The Appro Cluster Engine Management Software suite can reduce the complexity of managing HPC clusters, while providing tools to run complex applications and workloads. It offers server, cluster, storage and network management features, combined with job scheduling, failover, load-balancing and revision control. Management software is an important way to understand how to use your cluster in HPC jobs.

BOXX Technologies has a specialized system designed for optimizing rendering performance for 3D graphics and animation workflows. It offers a rack-mounted cluster that consists of multiple systems, each configured with up to 12 cores and 192MB of memory, connected with Gigabit Ethernet.

Ciara Technologies manufactures what it calls Personal Clusters, including its NEXXUS C series. According to the company, the NEXXUS C is designed and optimized for advanced modeling and simulation. It promises to combine the capabilities of a data center cluster with the usability of a workstation. It can be outfitted with up to 20 Intel Xeon processors for a total of 120 cores, 16-GP-GPU and almost 2TB of memory.

Your First Steps

If your engineering group doesn’t have any experience with clusters, and you don’t have dedicated and experienced IT support, it’s important to start small and get expert help if possible. Preconfigured cluster configurations from the likes of Appro, BOXX and Ciara can provide an out-of-the-box solution to get quickly up and running.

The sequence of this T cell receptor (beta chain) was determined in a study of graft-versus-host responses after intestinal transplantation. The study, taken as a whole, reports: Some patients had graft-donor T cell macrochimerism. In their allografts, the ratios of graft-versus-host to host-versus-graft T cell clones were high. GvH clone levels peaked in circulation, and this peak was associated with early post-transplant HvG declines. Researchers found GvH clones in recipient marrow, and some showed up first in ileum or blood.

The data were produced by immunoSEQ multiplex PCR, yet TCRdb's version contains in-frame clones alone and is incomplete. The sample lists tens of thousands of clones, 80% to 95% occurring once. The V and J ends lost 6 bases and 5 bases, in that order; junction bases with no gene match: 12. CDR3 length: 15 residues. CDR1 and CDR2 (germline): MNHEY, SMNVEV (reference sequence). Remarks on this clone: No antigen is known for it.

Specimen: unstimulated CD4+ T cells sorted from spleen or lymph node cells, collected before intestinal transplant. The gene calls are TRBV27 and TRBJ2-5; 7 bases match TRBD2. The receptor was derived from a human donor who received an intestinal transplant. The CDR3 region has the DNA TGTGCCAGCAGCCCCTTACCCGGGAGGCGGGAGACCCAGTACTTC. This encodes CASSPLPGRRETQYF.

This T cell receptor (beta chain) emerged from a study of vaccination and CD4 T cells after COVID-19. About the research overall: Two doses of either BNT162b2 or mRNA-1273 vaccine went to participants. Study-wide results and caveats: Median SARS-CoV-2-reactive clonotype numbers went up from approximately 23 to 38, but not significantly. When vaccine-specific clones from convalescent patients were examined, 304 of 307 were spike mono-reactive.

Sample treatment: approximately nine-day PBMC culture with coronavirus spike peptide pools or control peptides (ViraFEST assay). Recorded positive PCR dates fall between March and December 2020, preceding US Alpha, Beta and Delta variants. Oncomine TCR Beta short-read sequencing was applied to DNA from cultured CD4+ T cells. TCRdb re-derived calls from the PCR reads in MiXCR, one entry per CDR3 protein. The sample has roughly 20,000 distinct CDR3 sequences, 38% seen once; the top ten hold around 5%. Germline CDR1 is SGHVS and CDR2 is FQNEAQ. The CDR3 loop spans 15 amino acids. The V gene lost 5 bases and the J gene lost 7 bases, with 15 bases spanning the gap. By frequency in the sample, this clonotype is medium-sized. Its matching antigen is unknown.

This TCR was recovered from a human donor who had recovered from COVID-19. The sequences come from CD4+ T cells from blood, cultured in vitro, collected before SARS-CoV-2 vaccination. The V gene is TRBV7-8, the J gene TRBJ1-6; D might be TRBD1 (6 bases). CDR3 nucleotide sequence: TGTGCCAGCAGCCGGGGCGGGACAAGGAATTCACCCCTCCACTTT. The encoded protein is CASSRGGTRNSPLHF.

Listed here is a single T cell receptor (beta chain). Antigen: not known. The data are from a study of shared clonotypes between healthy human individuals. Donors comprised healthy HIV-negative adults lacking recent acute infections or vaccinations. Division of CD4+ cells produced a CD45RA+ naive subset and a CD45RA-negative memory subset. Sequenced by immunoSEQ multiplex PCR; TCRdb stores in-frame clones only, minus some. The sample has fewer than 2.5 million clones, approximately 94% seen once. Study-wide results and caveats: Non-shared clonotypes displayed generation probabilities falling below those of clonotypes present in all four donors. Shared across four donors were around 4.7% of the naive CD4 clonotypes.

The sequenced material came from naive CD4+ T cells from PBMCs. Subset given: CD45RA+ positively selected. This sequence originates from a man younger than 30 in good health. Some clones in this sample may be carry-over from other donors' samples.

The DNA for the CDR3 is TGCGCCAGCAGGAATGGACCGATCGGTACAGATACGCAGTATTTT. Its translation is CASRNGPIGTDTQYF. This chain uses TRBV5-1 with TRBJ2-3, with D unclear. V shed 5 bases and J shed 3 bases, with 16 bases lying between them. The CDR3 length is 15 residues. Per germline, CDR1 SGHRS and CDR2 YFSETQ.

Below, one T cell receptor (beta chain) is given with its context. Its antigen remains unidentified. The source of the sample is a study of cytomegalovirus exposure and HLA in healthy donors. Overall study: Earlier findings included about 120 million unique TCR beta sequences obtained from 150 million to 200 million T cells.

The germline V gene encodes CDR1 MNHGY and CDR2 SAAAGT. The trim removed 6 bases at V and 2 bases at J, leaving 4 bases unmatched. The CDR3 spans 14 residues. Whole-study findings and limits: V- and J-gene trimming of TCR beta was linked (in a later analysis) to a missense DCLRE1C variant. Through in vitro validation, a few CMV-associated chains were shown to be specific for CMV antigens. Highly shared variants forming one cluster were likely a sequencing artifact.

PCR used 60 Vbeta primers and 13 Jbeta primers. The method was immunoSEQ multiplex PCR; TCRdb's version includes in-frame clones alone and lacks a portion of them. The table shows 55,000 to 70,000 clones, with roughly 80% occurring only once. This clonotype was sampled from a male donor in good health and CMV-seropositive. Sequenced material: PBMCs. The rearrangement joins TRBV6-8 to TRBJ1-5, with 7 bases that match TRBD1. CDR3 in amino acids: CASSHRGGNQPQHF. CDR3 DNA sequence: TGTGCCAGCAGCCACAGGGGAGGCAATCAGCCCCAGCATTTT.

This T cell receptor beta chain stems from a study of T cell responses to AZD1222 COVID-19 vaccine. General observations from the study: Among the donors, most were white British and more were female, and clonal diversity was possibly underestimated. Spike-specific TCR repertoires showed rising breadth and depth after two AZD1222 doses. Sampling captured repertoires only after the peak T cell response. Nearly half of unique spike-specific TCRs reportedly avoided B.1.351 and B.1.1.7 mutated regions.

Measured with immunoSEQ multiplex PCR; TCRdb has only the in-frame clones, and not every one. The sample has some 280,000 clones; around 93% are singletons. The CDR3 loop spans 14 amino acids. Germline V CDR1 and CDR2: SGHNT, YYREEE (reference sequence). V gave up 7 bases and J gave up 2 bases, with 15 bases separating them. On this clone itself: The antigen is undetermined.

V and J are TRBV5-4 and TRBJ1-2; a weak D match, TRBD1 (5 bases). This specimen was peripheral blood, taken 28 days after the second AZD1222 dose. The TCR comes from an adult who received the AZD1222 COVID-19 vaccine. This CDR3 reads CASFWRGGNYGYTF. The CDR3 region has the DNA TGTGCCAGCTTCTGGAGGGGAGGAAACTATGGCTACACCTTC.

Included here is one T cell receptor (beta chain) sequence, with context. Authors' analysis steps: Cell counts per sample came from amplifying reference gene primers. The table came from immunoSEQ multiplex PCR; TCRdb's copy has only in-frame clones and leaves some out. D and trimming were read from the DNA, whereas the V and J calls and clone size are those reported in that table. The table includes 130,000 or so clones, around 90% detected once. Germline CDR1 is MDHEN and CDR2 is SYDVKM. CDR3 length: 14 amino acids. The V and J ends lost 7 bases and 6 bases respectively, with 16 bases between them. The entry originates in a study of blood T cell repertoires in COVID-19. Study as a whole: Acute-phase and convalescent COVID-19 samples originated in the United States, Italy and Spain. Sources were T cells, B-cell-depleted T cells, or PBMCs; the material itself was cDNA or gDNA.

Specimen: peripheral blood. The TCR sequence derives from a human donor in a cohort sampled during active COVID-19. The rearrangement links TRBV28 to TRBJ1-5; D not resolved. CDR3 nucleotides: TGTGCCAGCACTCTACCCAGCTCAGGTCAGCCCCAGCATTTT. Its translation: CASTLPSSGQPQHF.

However, clusters should be configured and tuned carefully to make sure they are executing their workloads efficiently. You get this level of understanding primarily through experience.

A great way to learn about cluster computing from the ground up is the workstation cluster. You still have to use high-end workstations with at least Gigabit Ethernet connectivity, but those workstations can be used interactively—and at the same time, their resource can be applied to a cluster. In addition to being cost-effective, they provide an easy way of starting to understand how clusters need to be managed.

Once the group gains experience in both cluster configuration and management with a small workstation cluster, it may be time to look at one of the higher-end approaches. A solution from a single vendor can make sense, although you’re paying for that vendor’s expertise in integrating and configuring it for your needs.

Building your own cluster is a more difficult challenge, and ideally you would like to have dedicated IT expertise to do so. Whether or not you do, Intel Cluster Ready represents a smart way to configure a cluster to meet specific needs. While there will possibly be some configuration issues, much of the integration work has already been done.

Even if you’re a team of only a few engineers, chances are you’ll benefit from some level of clustering. You can do a more detailed level of analysis, or deliver end products more quickly than you can today. But clusters aren’t like PC workstations. You need to understand the relationship between cluster configuration and your workloads, and you need software to queue up and monitor jobs. Still, if your team can make this leap, the cluster will ultimately reward you with better designs more quickly.

Contributing Editor Peter Varhol covers the HPC and IT beat for DE. His expertise is software development, math systems, and systems management. You can reach him at [email protected].



BOXX Technologies
Ciara Technologies

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About the Author

Peter Varhol

Contributing Editor Peter Varhol covers the HPC and IT beat for Digital Engineering. His expertise is software development, math systems, and systems management. You can reach him at [email protected].